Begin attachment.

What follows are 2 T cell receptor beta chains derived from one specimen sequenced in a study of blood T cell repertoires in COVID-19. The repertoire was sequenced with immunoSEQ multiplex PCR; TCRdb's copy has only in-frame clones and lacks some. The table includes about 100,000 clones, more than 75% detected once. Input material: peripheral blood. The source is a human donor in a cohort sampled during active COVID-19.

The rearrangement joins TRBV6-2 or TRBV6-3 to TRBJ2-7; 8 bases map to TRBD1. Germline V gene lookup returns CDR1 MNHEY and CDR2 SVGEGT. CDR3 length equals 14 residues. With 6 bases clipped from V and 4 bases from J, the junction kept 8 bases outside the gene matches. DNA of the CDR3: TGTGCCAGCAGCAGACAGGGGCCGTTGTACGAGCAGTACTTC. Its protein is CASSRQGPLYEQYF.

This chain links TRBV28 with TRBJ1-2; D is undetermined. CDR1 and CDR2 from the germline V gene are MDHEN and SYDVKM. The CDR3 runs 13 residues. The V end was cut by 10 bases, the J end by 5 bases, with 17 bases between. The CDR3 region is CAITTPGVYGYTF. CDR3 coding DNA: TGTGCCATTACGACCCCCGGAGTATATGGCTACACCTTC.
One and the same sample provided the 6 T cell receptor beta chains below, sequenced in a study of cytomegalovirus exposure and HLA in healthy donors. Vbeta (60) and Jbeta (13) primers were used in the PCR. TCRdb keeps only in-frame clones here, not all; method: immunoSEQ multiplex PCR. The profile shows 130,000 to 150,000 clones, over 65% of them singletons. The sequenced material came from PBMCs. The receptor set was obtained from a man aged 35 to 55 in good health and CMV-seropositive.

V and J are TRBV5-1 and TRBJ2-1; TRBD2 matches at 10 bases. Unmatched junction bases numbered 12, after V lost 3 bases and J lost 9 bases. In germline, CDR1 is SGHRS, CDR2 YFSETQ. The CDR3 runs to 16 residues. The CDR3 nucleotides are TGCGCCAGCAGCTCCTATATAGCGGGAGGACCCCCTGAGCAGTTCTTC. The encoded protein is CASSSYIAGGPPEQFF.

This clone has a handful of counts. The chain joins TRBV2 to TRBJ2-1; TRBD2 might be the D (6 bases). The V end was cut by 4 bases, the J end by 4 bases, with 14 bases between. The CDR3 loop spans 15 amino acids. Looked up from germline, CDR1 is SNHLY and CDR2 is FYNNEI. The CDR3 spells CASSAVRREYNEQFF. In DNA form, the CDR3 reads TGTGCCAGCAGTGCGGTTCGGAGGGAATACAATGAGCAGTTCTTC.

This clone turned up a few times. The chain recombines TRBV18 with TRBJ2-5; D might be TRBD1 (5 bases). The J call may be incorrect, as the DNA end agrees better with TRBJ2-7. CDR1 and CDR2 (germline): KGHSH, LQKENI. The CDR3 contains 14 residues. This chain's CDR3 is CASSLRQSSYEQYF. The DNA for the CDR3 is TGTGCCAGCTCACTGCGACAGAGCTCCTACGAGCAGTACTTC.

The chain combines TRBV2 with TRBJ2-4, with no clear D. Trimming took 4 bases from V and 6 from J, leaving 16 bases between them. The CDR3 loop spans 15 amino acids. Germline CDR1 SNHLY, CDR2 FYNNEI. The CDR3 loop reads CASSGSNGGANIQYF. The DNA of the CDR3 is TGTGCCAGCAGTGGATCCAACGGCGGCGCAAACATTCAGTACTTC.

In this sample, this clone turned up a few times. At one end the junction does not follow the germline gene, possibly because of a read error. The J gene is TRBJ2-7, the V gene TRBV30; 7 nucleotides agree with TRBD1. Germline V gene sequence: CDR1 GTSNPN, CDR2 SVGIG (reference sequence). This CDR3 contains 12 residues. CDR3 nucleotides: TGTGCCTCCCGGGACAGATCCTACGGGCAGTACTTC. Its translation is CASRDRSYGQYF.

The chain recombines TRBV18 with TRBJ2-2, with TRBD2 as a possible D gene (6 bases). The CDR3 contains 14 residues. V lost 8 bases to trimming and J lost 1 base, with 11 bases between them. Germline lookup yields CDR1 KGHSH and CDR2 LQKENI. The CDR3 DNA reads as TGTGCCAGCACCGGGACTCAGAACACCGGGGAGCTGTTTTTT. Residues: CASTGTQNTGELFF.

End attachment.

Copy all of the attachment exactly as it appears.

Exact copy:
What follows are 2 T cell receptor beta chains derived from one specimen sequenced in a study of blood T cell repertoires in COVID-19. The repertoire was sequenced with immunoSEQ multiplex PCR; TCRdb's copy has only in-frame clones and lacks some. The table includes about 100,000 clones, more than 75% detected once. Input material: peripheral blood. The source is a human donor in a cohort sampled during active COVID-19.

The rearrangement joins TRBV6-2 or TRBV6-3 to TRBJ2-7; 8 bases map to TRBD1. Germline V gene lookup returns CDR1 MNHEY and CDR2 SVGEGT. CDR3 length equals 14 residues. With 6 bases clipped from V and 4 bases from J, the junction kept 8 bases outside the gene matches. DNA of the CDR3: TGTGCCAGCAGCAGACAGGGGCCGTTGTACGAGCAGTACTTC. Its protein is CASSRQGPLYEQYF.

This chain links TRBV28 with TRBJ1-2; D is undetermined. CDR1 and CDR2 from the germline V gene are MDHEN and SYDVKM. The CDR3 runs 13 residues. The V end was cut by 10 bases, the J end by 5 bases, with 17 bases between. The CDR3 region is CAITTPGVYGYTF. CDR3 coding DNA: TGTGCCATTACGACCCCCGGAGTATATGGCTACACCTTC.
One and the same sample provided the 6 T cell receptor beta chains below, sequenced in a study of cytomegalovirus exposure and HLA in healthy donors. Vbeta (60) and Jbeta (13) primers were used in the PCR. TCRdb keeps only in-frame clones here, not all; method: immunoSEQ multiplex PCR. The profile shows 130,000 to 150,000 clones, over 65% of them singletons. The sequenced material came from PBMCs. The receptor set was obtained from a man aged 35 to 55 in good health and CMV-seropositive.

V and J are TRBV5-1 and TRBJ2-1; TRBD2 matches at 10 bases. Unmatched junction bases numbered 12, after V lost 3 bases and J lost 9 bases. In germline, CDR1 is SGHRS, CDR2 YFSETQ. The CDR3 runs to 16 residues. The CDR3 nucleotides are TGCGCCAGCAGCTCCTATATAGCGGGAGGACCCCCTGAGCAGTTCTTC. The encoded protein is CASSSYIAGGPPEQFF.

This clone has a handful of counts. The chain joins TRBV2 to TRBJ2-1; TRBD2 might be the D (6 bases). The V end was cut by 4 bases, the J end by 4 bases, with 14 bases between. The CDR3 loop spans 15 amino acids. Looked up from germline, CDR1 is SNHLY and CDR2 is FYNNEI. The CDR3 spells CASSAVRREYNEQFF. In DNA form, the CDR3 reads TGTGCCAGCAGTGCGGTTCGGAGGGAATACAATGAGCAGTTCTTC.

This clone turned up a few times. The chain recombines TRBV18 with TRBJ2-5; D might be TRBD1 (5 bases). The J call may be incorrect, as the DNA end agrees better with TRBJ2-7. CDR1 and CDR2 (germline): KGHSH, LQKENI. The CDR3 contains 14 residues. This chain's CDR3 is CASSLRQSSYEQYF. The DNA for the CDR3 is TGTGCCAGCTCACTGCGACAGAGCTCCTACGAGCAGTACTTC.

The chain combines TRBV2 with TRBJ2-4, with no clear D. Trimming took 4 bases from V and 6 from J, leaving 16 bases between them. The CDR3 loop spans 15 amino acids. Germline CDR1 SNHLY, CDR2 FYNNEI. The CDR3 loop reads CASSGSNGGANIQYF. The DNA of the CDR3 is TGTGCCAGCAGTGGATCCAACGGCGGCGCAAACATTCAGTACTTC.

In this sample, this clone turned up a few times. At one end the junction does not follow the germline gene, possibly because of a read error. The J gene is TRBJ2-7, the V gene TRBV30; 7 nucleotides agree with TRBD1. Germline V gene sequence: CDR1 GTSNPN, CDR2 SVGIG (reference sequence). This CDR3 contains 12 residues. CDR3 nucleotides: TGTGCCTCCCGGGACAGATCCTACGGGCAGTACTTC. Its translation is CASRDRSYGQYF.

The chain recombines TRBV18 with TRBJ2-2, with TRBD2 as a possible D gene (6 bases). The CDR3 contains 14 residues. V lost 8 bases to trimming and J lost 1 base, with 11 bases between them. Germline lookup yields CDR1 KGHSH and CDR2 LQKENI. The CDR3 DNA reads as TGTGCCAGCACCGGGACTCAGAACACCGGGGAGCTGTTTTTT. Residues: CASTGTQNTGELFF.